One of these days, TPTB will wake up and rediscover hemp. Used as a source of pulp for paper, it requires far less acid and much milder bleaching agents, and is much more durable than wood-pulp fiber. It produces significantly more fiber per acre than cotton. Protein from hempseed is easier to extract than protein from soybeans, and can be used in essentially all of the same ways. Fiberboard made from hemp is significantly stronger than fiberboard made from wood pulp. Growing hemp requires far less herbicide and pesticide than most other field crops. It grows nicely in most parts of the US and southern Canada. After the fiber is removed, the remainder is an excellent source of cellulose for various applications; presumably that would include cellulosic ethanol. Any reasonable plan for much more localized production of things like paper and cloth should include hemp. And, of course, it has been illegal to grow as a crop in the US since 1937.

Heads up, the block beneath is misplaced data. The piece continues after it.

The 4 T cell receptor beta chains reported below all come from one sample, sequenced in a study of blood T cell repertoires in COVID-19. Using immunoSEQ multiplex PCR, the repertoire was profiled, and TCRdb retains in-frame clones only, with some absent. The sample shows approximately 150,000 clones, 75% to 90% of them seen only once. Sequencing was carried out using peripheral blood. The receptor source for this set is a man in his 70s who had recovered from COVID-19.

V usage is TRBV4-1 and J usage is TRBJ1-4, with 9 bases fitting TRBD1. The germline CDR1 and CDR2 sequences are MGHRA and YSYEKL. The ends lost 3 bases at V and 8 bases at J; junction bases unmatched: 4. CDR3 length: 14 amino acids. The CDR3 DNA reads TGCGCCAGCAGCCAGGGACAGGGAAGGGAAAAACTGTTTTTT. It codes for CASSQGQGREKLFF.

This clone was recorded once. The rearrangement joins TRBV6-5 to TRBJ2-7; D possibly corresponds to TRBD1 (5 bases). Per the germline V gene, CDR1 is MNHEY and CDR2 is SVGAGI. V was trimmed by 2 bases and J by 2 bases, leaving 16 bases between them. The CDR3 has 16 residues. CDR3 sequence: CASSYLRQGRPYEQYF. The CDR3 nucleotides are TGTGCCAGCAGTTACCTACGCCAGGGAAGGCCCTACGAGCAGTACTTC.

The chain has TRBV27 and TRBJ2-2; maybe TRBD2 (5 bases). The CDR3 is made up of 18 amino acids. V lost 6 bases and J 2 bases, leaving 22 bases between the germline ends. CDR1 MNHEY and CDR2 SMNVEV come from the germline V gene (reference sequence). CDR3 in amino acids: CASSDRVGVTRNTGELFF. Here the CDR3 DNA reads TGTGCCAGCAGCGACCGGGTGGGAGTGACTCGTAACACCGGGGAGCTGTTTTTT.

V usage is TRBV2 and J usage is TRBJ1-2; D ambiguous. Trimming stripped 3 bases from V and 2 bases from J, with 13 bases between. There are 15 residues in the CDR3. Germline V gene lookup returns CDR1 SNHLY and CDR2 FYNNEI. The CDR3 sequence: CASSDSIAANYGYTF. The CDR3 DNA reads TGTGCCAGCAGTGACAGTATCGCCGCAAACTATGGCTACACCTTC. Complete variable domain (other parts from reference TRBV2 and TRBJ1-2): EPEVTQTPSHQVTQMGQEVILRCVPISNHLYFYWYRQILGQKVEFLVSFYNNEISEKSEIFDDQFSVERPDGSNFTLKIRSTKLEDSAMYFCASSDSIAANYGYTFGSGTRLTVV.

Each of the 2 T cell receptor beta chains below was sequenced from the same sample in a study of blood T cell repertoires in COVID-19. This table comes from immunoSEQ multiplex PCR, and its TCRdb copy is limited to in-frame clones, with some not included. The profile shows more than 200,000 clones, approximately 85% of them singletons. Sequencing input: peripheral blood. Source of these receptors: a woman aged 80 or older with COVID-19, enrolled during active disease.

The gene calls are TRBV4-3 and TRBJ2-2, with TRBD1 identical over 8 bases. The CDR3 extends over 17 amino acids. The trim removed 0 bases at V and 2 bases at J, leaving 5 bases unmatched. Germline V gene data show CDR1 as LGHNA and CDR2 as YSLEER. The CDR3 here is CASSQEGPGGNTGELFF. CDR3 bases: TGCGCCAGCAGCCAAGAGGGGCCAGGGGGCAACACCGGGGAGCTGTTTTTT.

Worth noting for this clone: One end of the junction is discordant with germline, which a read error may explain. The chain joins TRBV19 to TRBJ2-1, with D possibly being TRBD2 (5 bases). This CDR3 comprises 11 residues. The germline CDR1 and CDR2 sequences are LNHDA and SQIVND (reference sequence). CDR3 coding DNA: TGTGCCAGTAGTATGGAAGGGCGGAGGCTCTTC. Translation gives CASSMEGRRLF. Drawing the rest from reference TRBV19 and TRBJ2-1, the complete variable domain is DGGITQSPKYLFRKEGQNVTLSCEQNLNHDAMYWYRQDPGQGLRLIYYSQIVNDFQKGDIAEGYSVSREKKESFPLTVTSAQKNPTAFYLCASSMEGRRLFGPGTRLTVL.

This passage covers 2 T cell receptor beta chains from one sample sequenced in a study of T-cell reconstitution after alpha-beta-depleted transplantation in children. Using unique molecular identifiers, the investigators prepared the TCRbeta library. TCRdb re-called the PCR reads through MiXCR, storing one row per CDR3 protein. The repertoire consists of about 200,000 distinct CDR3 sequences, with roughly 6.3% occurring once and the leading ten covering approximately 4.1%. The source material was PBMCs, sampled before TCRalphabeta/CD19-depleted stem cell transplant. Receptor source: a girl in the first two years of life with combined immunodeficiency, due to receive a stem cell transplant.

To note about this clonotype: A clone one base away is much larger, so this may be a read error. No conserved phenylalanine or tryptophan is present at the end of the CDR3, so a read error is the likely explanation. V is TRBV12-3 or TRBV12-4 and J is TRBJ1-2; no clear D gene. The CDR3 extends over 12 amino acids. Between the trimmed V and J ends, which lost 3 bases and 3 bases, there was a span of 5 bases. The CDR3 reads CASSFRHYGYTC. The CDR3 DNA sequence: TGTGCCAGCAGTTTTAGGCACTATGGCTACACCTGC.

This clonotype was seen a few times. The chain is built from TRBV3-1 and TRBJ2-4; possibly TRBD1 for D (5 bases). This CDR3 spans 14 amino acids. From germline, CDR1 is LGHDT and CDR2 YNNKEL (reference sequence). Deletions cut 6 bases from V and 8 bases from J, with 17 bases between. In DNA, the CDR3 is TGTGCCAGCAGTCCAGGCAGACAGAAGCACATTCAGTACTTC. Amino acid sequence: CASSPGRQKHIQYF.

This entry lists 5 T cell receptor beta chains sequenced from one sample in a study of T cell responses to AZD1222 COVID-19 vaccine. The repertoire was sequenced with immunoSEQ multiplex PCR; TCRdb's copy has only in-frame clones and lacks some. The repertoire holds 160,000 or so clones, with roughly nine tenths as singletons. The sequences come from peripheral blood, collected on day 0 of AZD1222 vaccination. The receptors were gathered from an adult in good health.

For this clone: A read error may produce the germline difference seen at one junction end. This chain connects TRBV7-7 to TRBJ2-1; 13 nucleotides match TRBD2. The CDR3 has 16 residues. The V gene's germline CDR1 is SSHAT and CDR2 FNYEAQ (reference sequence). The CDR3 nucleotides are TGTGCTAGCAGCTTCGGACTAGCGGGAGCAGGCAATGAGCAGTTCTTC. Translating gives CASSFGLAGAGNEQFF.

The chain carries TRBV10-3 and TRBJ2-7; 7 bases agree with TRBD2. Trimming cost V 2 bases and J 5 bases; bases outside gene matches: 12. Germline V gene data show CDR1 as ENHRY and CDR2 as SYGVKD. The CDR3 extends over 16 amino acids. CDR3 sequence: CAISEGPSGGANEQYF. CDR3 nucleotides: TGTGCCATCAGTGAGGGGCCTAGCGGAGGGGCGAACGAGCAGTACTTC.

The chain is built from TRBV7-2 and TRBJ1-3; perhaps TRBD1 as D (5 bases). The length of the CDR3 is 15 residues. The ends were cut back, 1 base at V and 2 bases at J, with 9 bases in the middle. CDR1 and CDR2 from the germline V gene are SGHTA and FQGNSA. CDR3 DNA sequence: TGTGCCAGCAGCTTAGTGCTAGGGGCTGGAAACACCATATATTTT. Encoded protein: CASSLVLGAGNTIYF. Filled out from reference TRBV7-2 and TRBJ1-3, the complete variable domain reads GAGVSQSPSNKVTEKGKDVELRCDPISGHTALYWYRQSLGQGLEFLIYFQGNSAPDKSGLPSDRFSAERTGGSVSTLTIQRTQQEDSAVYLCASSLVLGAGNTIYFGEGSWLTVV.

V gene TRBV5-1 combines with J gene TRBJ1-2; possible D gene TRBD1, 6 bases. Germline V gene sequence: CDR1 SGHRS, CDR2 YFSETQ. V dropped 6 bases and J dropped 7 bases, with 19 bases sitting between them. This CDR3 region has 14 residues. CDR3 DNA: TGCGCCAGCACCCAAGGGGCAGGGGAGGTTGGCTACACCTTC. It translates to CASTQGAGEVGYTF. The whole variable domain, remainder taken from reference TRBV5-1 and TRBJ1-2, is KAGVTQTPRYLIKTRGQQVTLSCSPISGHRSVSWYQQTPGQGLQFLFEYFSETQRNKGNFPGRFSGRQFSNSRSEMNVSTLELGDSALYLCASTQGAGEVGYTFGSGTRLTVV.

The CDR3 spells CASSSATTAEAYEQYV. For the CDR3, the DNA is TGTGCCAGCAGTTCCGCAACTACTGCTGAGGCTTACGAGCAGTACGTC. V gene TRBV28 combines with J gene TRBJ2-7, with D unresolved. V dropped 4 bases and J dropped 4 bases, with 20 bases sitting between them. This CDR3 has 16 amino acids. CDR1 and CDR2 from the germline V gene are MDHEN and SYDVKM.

In college, I had a summer job working at an ag field lab on a site that was formerly a large (square miles worth) munitions storage facility for the Army. During WWII much of the acreage had been planted in hemp, primarily as a source for rope for the Navy. Once established, hemp is hard to get rid of, so ravines and stream banks were still covered with the stuff. Periodically, the hippies in Lincoln (which tells you how long ago this was) would find out about it and sneak into those areas, believing they'd found the motherlode. They were always crushed when I pointed out that (a) there was no way they were going to get high on that stuff, and (b) everyone was laughing at them, including the local cops.

Paper mills = significant source of PCBs
This is a problem with books printed between ca. 1850 and 2000, and with poor-quality more recent books. In good books, you will find a page facing the Contents, or two or four pages before that, that has the printed where/when information, often a couple of disclaimers, and the Library of Congress Cataloging-in-Publication Data. Somewhere above the latter, if it is a good book, you will find something like this: